Jewish Journal

Arguing Like Abraham

Rabbi Elaine Rose Glickman

November 5, 2013 | 9:22 am

Abraham arguing with God

I facilitated a parenting discussion this past weekend, which is one of my favorite things to do (besides hanging out with my family and - shamefully - watching Vampire Diaries after the kids have gone to bed). We talked about why our children should be helping around the house, how to ease them off of their ubiquitous tablets, the importance of "please" and "thank you," and much more - it was a great morning. But the most interesting moment was one mom's revelation that invoking Judaism has helped her establish authority with her young kids.

We adults certainly respond to the concept of outside experts - if you're committed to organic food, for example, wouldn't you prefer to purchase something that's been certified organic rather than something that some random person assures you is "probably" organic? - so why shouldn't our kids? And fortunately for us, Jewish tradition is full of laws and values, maxims and stories, that we can use to bolster our authority as parents. Clearly, the fifth commandment ("Honor your father and your mother") comes to mind - but here's an example I shared that may not be so immediately obvious.

About halfway through the parenting discussion, this question came up: How do we respond when our kids argue with us? The old days of "because I said so" and cowed acquiescence may be over - but surely the current model of letting our kids endlessly harass us because we don't want to hinder their self-expression and autonomy is not exactly ideal either. So why not look to Jewish tradition for an answer? And right there - in the first book of the Torah, in the portion from just a few weeks ago - we find it. We can teach our kids to argue like Abraham.

Remember the story of Sodom and Gemorrah? God reveals to Abraham the divine plan to destroy the sinful cities - but Abraham refuses to accept it. What if, he inquires, fifty righteous people are to be found in the cities? Wouldn't God spare the cities for their sake? Yes, God agrees, I will spare the cities for the sake of the fifty.

But Abraham isn't done. He keeps going: What about forty-five, forty, thirty, twenty righteous people? he persists. Wouldn't that be OK? God continues to acquiesce, and finally Abraham gets to ten. What if there are only ten righteous? he asks. Will God save the cities for the sake of the ten?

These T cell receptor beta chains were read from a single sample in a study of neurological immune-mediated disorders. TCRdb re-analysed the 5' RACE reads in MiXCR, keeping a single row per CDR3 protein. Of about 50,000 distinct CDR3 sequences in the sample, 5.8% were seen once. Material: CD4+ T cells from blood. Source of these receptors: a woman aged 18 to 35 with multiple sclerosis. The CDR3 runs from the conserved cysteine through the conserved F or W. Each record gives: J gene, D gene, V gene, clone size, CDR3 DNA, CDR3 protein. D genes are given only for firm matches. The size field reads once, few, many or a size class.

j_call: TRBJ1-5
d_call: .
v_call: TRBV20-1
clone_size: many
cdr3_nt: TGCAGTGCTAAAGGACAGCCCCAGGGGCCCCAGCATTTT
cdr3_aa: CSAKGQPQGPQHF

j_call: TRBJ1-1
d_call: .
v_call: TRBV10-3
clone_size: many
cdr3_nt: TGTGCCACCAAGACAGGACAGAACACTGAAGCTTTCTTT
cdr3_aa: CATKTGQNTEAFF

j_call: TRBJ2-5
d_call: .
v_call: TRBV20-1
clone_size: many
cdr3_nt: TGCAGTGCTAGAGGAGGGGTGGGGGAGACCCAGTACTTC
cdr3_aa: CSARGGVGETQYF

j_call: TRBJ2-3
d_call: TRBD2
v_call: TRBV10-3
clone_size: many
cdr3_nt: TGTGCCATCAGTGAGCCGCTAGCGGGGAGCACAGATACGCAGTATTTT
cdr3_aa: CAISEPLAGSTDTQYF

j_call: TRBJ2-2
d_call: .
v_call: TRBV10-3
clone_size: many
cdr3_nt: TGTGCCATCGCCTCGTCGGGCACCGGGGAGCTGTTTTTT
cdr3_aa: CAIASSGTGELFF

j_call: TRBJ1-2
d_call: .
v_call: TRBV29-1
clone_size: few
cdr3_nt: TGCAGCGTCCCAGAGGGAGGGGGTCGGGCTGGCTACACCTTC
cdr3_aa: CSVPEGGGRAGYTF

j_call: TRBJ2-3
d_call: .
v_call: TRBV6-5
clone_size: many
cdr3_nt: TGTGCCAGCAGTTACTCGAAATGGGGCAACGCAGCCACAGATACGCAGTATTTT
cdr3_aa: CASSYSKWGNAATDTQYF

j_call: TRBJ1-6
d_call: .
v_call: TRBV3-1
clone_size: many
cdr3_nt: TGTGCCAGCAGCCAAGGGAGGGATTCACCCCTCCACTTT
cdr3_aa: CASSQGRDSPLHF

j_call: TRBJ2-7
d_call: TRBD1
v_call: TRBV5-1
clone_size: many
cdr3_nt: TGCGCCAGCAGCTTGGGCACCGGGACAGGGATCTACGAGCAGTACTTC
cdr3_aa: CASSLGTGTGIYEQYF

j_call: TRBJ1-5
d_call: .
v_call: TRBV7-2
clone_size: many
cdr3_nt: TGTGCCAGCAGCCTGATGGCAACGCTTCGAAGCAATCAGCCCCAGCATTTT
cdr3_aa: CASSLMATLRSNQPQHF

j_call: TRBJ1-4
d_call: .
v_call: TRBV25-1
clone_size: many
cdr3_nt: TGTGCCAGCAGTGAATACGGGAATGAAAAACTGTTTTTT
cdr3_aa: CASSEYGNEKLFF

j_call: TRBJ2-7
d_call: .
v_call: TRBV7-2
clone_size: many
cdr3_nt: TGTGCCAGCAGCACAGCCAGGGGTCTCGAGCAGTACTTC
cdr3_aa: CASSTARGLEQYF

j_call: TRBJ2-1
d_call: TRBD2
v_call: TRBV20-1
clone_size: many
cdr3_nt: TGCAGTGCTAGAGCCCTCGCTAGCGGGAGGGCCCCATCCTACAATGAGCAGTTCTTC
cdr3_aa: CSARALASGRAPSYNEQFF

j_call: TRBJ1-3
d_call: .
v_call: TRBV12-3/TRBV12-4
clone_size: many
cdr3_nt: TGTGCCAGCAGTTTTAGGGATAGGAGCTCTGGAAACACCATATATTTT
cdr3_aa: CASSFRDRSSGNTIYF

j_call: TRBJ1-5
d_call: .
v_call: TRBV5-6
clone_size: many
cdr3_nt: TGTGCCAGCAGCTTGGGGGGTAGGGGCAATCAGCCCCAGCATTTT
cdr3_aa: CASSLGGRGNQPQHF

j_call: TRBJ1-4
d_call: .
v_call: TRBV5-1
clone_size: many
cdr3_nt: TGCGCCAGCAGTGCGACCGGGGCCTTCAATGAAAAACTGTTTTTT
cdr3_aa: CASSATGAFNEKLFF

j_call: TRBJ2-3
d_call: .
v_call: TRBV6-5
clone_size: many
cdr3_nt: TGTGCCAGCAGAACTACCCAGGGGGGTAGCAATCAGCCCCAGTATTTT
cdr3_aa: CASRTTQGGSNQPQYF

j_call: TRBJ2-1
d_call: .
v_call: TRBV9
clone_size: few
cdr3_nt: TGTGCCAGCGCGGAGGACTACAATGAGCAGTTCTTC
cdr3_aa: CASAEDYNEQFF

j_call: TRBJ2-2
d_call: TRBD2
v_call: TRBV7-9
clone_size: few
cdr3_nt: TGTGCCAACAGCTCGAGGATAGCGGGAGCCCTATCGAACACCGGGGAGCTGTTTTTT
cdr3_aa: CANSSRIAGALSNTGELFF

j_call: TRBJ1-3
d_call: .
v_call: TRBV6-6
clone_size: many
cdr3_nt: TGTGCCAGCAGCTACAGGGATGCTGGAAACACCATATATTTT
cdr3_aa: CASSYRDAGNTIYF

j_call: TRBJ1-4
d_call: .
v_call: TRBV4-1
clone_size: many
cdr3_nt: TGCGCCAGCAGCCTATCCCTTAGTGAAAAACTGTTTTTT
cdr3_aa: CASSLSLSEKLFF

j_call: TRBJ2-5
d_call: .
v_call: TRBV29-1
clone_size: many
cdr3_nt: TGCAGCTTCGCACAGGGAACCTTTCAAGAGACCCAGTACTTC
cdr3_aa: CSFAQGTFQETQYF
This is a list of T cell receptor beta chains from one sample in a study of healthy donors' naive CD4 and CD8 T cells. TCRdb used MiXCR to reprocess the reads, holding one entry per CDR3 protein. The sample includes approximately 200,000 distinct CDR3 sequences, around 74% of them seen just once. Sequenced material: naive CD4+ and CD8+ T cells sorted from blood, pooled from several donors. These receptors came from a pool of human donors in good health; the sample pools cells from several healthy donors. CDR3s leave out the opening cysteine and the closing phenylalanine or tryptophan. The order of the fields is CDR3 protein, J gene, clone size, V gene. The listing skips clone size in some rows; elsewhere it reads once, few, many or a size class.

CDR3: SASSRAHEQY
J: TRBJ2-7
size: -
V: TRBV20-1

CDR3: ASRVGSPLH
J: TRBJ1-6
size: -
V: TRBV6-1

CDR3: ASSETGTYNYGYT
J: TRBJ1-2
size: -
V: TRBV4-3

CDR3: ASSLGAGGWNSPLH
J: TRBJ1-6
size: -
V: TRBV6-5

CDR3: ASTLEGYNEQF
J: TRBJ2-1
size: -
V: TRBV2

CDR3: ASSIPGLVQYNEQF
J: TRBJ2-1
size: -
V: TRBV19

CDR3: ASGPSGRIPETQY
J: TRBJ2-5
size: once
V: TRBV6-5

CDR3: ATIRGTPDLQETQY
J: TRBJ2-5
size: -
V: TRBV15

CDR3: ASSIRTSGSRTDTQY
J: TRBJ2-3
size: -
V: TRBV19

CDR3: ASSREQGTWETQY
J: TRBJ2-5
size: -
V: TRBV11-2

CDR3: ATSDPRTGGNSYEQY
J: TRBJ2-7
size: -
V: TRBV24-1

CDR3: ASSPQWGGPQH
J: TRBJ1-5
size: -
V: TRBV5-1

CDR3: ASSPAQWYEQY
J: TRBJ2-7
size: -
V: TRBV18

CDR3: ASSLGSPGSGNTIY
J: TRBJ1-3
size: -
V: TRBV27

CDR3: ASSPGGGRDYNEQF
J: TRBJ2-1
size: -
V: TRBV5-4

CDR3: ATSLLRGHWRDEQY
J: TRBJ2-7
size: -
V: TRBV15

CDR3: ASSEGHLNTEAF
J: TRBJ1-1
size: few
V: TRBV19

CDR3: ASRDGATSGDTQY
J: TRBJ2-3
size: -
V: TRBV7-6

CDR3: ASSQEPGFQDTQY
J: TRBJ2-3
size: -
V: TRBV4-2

And once more God agrees. But check out what happens next: "The Lord had finished speaking to Abraham, and departed; but Abraham remained in his place" (Genesis 18:33).

It might seem a throwaway conclusion - but of course nothing in the Torah is throwaway. This verse is actually a great model: God has listened to Abraham's argument, God has considered it, and now God has heard enough. So God - so to speak - walks away. And what does Abraham do? He doesn't run after God demanding that God hear more, doesn't complain that God "never listens" or "doesn't understand" or "it's not fair," doesn't continue to press his case. Abraham recognizes that the discussion is over - and Abraham returns to his place, to his familiar role as an obedient and respectful servant of God.

And look at the subject of Abraham's argument. Abraham is concerned with matters of life and death, justice and righteousness, fairness and compassion. Abraham's not arguing for the sake of arguing, or taking his bad mood out on God, or lobbying for something inconsequential or inappropriate - and God recognizes that. God isn't giving in because Abraham's nagging, or because it's just so hard to say "no" - God responds to Abraham's concerns, and to the merits of what he says.

Finally, check out the way Abraham addresses God: "Here I venture to speak to my Lord," "I am but dust and ashes," "Let my Lord not be angry if I go on," "I speak but this last time." Abraham is questioning God, no doubt - but he's doing so respectfully. Even as he argues with God, he demonstrates reverence; he never loses sight of the fact that God is in charge and is worthy of the highest veneration.

So what do we make of this narrative? Is it a meditation on the line between justice and mercy? A mythical tale that explains the salty, lifeless plains along the Dead Sea? A warning that evildoing leads to destruction?

Yes - it is all of that, and more. But it is also a model. A way to teach our kids that if they need to argue with us - they should always argue like Abraham.

Tracker Pixel for Entry


View our privacy policy and terms of service.





Welcome to Sacred Parenting!

I’m Elaine Rose Glickman – a rabbi, an author, and a mother of three (fabulous) children –and I’m delighted to introduce my new...

Read more.